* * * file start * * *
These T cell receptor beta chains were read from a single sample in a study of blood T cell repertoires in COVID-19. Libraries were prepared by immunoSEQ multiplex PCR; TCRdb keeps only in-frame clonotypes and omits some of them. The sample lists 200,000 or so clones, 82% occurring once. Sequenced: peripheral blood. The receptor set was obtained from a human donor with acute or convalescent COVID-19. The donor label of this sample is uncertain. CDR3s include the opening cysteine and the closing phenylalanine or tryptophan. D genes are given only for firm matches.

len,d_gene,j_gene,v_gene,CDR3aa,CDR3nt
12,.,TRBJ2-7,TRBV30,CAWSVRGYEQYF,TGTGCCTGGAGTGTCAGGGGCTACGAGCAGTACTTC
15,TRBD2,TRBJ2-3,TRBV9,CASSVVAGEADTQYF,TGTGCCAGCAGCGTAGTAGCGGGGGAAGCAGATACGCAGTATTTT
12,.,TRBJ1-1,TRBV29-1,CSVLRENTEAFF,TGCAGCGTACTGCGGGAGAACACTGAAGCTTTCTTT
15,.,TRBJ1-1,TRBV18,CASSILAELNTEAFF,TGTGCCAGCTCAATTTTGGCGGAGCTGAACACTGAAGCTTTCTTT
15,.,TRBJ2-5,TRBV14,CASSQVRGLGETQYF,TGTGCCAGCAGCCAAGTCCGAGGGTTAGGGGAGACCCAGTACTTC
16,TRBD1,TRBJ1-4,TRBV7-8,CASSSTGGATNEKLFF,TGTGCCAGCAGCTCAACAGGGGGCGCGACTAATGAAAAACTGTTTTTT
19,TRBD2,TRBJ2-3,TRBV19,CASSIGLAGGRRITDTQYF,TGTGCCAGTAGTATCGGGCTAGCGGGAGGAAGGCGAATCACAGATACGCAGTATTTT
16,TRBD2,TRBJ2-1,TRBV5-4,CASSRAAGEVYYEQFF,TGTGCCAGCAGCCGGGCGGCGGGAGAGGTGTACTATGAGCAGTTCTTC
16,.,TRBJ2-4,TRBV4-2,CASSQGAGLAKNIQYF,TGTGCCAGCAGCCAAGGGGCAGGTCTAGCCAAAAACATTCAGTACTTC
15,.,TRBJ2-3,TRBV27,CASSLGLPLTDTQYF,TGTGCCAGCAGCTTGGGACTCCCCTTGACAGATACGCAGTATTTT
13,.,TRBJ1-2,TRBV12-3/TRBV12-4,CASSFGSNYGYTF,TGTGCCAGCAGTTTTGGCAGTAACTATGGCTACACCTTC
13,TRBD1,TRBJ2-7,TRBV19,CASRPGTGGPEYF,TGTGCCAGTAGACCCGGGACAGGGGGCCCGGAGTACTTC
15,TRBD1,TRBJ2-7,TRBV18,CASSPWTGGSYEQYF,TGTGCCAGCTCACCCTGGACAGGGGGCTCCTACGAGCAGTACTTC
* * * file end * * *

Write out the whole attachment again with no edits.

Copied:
These T cell receptor beta chains were read from a single sample in a study of blood T cell repertoires in COVID-19. Libraries were prepared by immunoSEQ multiplex PCR; TCRdb keeps only in-frame clonotypes and omits some of them. The sample lists 200,000 or so clones, 82% occurring once. Sequenced: peripheral blood. The receptor set was obtained from a human donor with acute or convalescent COVID-19. The donor label of this sample is uncertain. CDR3s include the opening cysteine and the closing phenylalanine or tryptophan. D genes are given only for firm matches.

len,d_gene,j_gene,v_gene,CDR3aa,CDR3nt
12,.,TRBJ2-7,TRBV30,CAWSVRGYEQYF,TGTGCCTGGAGTGTCAGGGGCTACGAGCAGTACTTC
15,TRBD2,TRBJ2-3,TRBV9,CASSVVAGEADTQYF,TGTGCCAGCAGCGTAGTAGCGGGGGAAGCAGATACGCAGTATTTT
12,.,TRBJ1-1,TRBV29-1,CSVLRENTEAFF,TGCAGCGTACTGCGGGAGAACACTGAAGCTTTCTTT
15,.,TRBJ1-1,TRBV18,CASSILAELNTEAFF,TGTGCCAGCTCAATTTTGGCGGAGCTGAACACTGAAGCTTTCTTT
15,.,TRBJ2-5,TRBV14,CASSQVRGLGETQYF,TGTGCCAGCAGCCAAGTCCGAGGGTTAGGGGAGACCCAGTACTTC
16,TRBD1,TRBJ1-4,TRBV7-8,CASSSTGGATNEKLFF,TGTGCCAGCAGCTCAACAGGGGGCGCGACTAATGAAAAACTGTTTTTT
19,TRBD2,TRBJ2-3,TRBV19,CASSIGLAGGRRITDTQYF,TGTGCCAGTAGTATCGGGCTAGCGGGAGGAAGGCGAATCACAGATACGCAGTATTTT
16,TRBD2,TRBJ2-1,TRBV5-4,CASSRAAGEVYYEQFF,TGTGCCAGCAGCCGGGCGGCGGGAGAGGTGTACTATGAGCAGTTCTTC
16,.,TRBJ2-4,TRBV4-2,CASSQGAGLAKNIQYF,TGTGCCAGCAGCCAAGGGGCAGGTCTAGCCAAAAACATTCAGTACTTC
15,.,TRBJ2-3,TRBV27,CASSLGLPLTDTQYF,TGTGCCAGCAGCTTGGGACTCCCCTTGACAGATACGCAGTATTTT
13,.,TRBJ1-2,TRBV12-3/TRBV12-4,CASSFGSNYGYTF,TGTGCCAGCAGTTTTGGCAGTAACTATGGCTACACCTTC
13,TRBD1,TRBJ2-7,TRBV19,CASRPGTGGPEYF,TGTGCCAGTAGACCCGGGACAGGGGGCCCGGAGTACTTC
15,TRBD1,TRBJ2-7,TRBV18,CASSPWTGGSYEQYF,TGTGCCAGCTCACCCTGGACAGGGGGCTCCTACGAGCAGTACTTC